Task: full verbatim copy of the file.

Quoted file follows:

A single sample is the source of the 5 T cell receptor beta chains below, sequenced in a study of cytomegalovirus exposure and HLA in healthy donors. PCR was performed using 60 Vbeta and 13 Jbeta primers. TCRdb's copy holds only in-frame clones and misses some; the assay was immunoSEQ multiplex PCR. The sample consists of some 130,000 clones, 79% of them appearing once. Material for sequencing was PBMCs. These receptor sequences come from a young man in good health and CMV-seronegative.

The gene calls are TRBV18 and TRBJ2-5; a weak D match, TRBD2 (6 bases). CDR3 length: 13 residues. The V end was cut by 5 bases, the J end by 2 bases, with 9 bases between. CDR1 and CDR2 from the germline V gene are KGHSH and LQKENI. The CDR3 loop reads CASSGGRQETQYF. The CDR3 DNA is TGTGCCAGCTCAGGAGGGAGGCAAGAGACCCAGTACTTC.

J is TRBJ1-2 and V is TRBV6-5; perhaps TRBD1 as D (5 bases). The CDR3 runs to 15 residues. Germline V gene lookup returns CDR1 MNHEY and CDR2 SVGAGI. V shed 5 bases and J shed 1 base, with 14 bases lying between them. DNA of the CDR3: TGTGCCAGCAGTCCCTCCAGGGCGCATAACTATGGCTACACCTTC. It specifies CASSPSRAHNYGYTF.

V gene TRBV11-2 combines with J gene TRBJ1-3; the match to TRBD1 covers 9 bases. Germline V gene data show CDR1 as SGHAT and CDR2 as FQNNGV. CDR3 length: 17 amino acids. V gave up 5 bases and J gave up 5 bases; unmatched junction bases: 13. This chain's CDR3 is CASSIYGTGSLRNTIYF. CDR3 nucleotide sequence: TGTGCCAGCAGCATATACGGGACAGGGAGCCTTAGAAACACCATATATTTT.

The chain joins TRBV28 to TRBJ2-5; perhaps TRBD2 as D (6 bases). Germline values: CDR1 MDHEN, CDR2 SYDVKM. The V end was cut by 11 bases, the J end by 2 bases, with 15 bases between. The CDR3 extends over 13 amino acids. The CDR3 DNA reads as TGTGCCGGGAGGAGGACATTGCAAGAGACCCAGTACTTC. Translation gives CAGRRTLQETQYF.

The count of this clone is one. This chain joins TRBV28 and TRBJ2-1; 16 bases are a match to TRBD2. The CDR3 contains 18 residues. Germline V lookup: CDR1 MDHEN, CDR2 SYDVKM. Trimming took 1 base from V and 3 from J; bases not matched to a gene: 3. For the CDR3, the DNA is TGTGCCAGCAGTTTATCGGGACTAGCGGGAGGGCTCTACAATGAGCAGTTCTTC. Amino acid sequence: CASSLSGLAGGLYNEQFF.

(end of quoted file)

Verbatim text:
A single sample is the source of the 5 T cell receptor beta chains below, sequenced in a study of cytomegalovirus exposure and HLA in healthy donors. PCR was performed using 60 Vbeta and 13 Jbeta primers. TCRdb's copy holds only in-frame clones and misses some; the assay was immunoSEQ multiplex PCR. The sample consists of some 130,000 clones, 79% of them appearing once. Material for sequencing was PBMCs. These receptor sequences come from a young man in good health and CMV-seronegative.

The gene calls are TRBV18 and TRBJ2-5; a weak D match, TRBD2 (6 bases). CDR3 length: 13 residues. The V end was cut by 5 bases, the J end by 2 bases, with 9 bases between. CDR1 and CDR2 from the germline V gene are KGHSH and LQKENI. The CDR3 loop reads CASSGGRQETQYF. The CDR3 DNA is TGTGCCAGCTCAGGAGGGAGGCAAGAGACCCAGTACTTC.

J is TRBJ1-2 and V is TRBV6-5; perhaps TRBD1 as D (5 bases). The CDR3 runs to 15 residues. Germline V gene lookup returns CDR1 MNHEY and CDR2 SVGAGI. V shed 5 bases and J shed 1 base, with 14 bases lying between them. DNA of the CDR3: TGTGCCAGCAGTCCCTCCAGGGCGCATAACTATGGCTACACCTTC. It specifies CASSPSRAHNYGYTF.

V gene TRBV11-2 combines with J gene TRBJ1-3; the match to TRBD1 covers 9 bases. Germline V gene data show CDR1 as SGHAT and CDR2 as FQNNGV. CDR3 length: 17 amino acids. V gave up 5 bases and J gave up 5 bases; unmatched junction bases: 13. This chain's CDR3 is CASSIYGTGSLRNTIYF. CDR3 nucleotide sequence: TGTGCCAGCAGCATATACGGGACAGGGAGCCTTAGAAACACCATATATTTT.

The chain joins TRBV28 to TRBJ2-5; perhaps TRBD2 as D (6 bases). Germline values: CDR1 MDHEN, CDR2 SYDVKM. The V end was cut by 11 bases, the J end by 2 bases, with 15 bases between. The CDR3 extends over 13 amino acids. The CDR3 DNA reads as TGTGCCGGGAGGAGGACATTGCAAGAGACCCAGTACTTC. Translation gives CAGRRTLQETQYF.

The count of this clone is one. This chain joins TRBV28 and TRBJ2-1; 16 bases are a match to TRBD2. The CDR3 contains 18 residues. Germline V lookup: CDR1 MDHEN, CDR2 SYDVKM. Trimming took 1 base from V and 3 from J; bases not matched to a gene: 3. For the CDR3, the DNA is TGTGCCAGCAGTTTATCGGGACTAGCGGGAGGGCTCTACAATGAGCAGTTCTTC. Amino acid sequence: CASSLSGLAGGLYNEQFF.